Netflix has revealed the names of the 10 UK-based aspiring filmmaking teams that it will fund as part of its inaugural Documentary Talent Fund.
The teams will all receive £40,000 (USD $56,600) to help create their own documentary short film between 8-12 minutes long that answers the brief ‘Britain’s Not Boring And Here’s A Story.’
A shortlist of 21 teams were invited to make their pitches to Netflix last Friday, with the winners selected by a judging panel comprising Bea.London cultural strategist Akua Agyemfra, SB.TV founder and CEO Jamal Edwards, Violet Films founder Joanna Natasegara, Netflix original documentary commissioners Jonny Taylor and Kate Townsend, director and cinematographer Kirsten Johnson, Little By Little Films founder Lindsey Dryden and Doc Society head of film Shanida Soctland.
The recipients include Beya Kabelu with The Detective & The Thief; Daisy Ifama with Twinkleberry; Dhivya Kate Chetty with Bee Whisperer; Jakob Lancaster & Sorcha Bacon with Seal In The City; Jason Osborne & Precious Mahaga with Love Languages; Ngaio Anyia & Aodh Breathnach with Tegan; Sean Mullan & Michael Barwise with HYFIN; Shiva Raichandani & Shane ShayShay Konno with Peach Paradise; Tavie Tiffany Agama with Women Of The Market and Tobi Kyeremateng & Tania Nwachukwu, with ÓWÀMBÈ.
The 10 films offer unique perspectives on British life, culture, and experience, exploring topics of identity, community, self-belief, empowerment, disability, gender diversity, and inclusion, with the wider aim of elevating under-represented stories and voices.
The teams will be supported by a mentorship programme, with Netflix and WDW Entertainment working closely with them to ensure they have a strong network of industry figures to guide them throughout the filmmaking process.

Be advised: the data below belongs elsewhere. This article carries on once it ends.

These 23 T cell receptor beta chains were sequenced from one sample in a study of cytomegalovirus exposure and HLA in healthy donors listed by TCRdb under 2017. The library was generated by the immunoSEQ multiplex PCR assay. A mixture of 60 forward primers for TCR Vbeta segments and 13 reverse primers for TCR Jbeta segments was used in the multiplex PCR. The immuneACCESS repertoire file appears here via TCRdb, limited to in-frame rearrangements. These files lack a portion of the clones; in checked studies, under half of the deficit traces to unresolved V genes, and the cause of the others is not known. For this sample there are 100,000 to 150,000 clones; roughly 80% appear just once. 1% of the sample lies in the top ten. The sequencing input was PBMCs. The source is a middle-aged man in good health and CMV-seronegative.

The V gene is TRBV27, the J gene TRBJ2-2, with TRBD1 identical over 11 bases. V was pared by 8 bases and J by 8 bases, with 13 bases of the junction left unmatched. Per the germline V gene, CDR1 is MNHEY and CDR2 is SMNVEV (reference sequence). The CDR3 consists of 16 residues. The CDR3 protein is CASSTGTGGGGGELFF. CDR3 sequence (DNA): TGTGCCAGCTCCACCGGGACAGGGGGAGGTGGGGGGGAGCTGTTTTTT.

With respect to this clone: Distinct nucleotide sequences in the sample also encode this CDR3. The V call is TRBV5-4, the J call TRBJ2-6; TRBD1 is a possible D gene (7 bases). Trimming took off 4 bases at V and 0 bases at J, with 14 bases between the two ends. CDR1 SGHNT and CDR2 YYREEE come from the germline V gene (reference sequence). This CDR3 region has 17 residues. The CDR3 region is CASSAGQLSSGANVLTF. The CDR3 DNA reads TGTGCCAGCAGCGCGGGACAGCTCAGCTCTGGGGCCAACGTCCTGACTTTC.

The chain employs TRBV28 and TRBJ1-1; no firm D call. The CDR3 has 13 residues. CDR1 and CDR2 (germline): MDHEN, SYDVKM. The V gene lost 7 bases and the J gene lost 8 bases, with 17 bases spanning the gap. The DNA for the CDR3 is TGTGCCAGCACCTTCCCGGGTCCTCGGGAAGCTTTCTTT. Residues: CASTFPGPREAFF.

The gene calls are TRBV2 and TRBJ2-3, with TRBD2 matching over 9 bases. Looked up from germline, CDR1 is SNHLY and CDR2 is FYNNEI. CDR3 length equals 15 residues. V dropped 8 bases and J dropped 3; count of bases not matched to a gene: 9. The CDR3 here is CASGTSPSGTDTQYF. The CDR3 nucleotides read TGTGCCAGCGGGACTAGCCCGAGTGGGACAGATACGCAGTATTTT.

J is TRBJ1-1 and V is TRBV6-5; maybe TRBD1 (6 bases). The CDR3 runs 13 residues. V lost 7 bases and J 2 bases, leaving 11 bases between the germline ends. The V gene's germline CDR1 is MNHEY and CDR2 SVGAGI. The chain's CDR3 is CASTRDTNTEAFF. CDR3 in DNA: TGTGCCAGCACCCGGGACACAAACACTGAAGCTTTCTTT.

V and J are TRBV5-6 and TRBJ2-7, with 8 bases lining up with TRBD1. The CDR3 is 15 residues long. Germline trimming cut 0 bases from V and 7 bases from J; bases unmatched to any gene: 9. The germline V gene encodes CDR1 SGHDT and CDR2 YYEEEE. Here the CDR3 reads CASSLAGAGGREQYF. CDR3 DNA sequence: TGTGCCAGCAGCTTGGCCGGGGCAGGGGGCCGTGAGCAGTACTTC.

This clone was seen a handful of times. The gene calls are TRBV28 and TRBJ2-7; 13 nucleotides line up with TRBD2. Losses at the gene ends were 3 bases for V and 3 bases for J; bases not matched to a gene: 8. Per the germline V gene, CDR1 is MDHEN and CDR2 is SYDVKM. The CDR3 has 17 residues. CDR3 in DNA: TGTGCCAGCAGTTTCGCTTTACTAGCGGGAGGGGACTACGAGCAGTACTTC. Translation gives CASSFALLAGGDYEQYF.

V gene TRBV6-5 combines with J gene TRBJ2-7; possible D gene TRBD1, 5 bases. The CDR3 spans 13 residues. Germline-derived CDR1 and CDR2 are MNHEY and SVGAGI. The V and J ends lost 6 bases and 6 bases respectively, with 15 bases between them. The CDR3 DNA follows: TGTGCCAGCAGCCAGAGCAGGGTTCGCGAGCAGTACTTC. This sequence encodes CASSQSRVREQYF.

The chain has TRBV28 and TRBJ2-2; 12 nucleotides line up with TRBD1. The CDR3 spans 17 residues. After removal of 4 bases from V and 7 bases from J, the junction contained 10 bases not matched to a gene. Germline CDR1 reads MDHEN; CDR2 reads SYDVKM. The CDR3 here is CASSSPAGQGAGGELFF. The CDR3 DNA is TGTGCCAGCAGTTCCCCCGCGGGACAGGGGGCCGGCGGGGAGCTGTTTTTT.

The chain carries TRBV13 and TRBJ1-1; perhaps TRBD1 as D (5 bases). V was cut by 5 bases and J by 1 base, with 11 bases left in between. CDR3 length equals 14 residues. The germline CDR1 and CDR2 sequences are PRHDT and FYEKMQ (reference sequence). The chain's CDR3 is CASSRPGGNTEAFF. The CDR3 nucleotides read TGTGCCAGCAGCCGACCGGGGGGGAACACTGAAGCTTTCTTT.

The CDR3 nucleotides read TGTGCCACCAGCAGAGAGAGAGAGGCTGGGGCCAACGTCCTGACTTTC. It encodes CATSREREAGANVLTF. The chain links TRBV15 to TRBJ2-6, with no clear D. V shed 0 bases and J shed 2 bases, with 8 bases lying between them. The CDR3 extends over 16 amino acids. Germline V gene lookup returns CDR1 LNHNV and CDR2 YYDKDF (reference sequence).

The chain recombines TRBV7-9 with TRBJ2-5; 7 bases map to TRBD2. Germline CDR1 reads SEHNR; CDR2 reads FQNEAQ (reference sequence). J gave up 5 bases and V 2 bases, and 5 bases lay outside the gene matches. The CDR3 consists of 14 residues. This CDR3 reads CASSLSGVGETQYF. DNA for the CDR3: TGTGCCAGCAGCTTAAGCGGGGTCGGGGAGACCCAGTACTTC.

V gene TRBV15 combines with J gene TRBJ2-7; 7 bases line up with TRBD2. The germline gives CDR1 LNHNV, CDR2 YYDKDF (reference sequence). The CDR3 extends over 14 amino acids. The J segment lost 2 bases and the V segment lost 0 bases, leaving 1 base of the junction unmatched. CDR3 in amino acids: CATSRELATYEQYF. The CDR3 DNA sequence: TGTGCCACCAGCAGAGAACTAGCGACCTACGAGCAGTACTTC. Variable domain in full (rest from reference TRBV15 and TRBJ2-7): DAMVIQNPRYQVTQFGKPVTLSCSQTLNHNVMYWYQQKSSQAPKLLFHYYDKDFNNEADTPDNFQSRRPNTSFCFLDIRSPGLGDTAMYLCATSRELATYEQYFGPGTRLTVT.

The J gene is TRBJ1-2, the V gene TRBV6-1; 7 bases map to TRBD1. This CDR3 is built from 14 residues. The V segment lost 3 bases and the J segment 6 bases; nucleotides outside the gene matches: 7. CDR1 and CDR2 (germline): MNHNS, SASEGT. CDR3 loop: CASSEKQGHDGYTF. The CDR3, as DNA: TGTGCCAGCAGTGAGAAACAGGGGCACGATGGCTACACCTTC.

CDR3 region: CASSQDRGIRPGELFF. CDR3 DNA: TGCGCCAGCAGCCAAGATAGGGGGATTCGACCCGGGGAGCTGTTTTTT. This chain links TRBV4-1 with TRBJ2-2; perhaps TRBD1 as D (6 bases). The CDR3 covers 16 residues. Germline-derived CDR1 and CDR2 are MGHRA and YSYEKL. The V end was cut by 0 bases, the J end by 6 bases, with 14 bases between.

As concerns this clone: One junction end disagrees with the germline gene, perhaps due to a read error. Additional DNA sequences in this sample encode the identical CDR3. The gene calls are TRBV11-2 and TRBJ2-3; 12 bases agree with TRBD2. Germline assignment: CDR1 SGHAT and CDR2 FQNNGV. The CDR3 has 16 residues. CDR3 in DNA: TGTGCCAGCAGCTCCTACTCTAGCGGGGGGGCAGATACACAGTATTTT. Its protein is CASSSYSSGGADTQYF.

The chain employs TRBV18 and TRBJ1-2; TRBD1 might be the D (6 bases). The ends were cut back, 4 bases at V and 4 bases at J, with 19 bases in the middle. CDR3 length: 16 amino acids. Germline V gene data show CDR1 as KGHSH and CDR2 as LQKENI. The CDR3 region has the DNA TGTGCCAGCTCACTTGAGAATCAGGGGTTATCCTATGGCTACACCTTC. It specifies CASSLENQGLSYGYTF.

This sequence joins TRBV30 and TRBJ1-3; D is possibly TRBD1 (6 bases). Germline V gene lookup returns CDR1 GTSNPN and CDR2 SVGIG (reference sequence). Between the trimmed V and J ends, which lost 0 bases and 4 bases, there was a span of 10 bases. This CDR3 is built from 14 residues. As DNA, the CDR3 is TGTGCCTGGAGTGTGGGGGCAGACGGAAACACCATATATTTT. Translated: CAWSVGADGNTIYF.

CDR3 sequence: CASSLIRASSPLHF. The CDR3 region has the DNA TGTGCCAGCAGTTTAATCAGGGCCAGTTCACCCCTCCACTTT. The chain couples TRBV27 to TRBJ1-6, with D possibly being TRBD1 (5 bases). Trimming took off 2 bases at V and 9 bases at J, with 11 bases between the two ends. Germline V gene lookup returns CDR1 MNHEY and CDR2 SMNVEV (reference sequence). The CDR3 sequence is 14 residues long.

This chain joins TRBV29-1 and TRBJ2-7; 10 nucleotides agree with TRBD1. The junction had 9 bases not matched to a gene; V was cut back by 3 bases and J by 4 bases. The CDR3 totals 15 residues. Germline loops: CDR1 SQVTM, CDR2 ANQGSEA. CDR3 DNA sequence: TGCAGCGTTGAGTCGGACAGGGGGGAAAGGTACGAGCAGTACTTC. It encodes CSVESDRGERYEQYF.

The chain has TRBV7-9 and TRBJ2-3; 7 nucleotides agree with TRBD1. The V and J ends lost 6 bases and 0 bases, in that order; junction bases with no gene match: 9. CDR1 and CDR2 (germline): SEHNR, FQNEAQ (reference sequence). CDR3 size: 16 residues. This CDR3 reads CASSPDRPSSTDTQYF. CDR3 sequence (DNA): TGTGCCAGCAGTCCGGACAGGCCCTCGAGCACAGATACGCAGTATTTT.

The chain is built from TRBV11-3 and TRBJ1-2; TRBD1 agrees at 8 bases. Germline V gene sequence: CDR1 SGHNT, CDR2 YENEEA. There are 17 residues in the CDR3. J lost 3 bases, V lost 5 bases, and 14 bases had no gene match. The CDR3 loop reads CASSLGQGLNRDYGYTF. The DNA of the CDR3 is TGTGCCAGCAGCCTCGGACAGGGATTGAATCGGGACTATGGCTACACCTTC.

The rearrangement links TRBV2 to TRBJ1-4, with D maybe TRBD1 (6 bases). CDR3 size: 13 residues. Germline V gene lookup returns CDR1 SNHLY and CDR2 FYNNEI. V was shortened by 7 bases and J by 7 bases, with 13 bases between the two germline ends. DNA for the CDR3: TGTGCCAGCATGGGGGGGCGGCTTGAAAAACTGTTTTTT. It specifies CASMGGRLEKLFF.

The final documentaries will be delivered in January 2022 and will be showcased at a screening event before going live on Netflix UK’s social channels, with the potential for further development in the future. Each team will own and retain their own copyright throughout the process.
Kate Townsend, director of original documentaries at Netflix, commented: “We were so impressed with the richness of applications received and the originality demonstrated across the board, and want to extend our congratulations to this year’s deserved winning teams.
“It’s such an exciting glimpse into the future talent of UK documentarians and we look forward to collaborating together to empower each team to fulfil the potential of documentary filmmaking.”
Netflix has been increasing its UK investment recently, in January announcing plans to invest £350,000 (USD $478,000) to help create opportunities for young and up-and-coming Black creators in the country to break into screen production.
The streamer also revealed a record-breaking $1bn UK production spend at the end of last year. Netflix makes original shows including The Crown and The Witcher in the UK and increased its budget by 50% during 2020 on the £500m that it spent on British-made productions in 2019.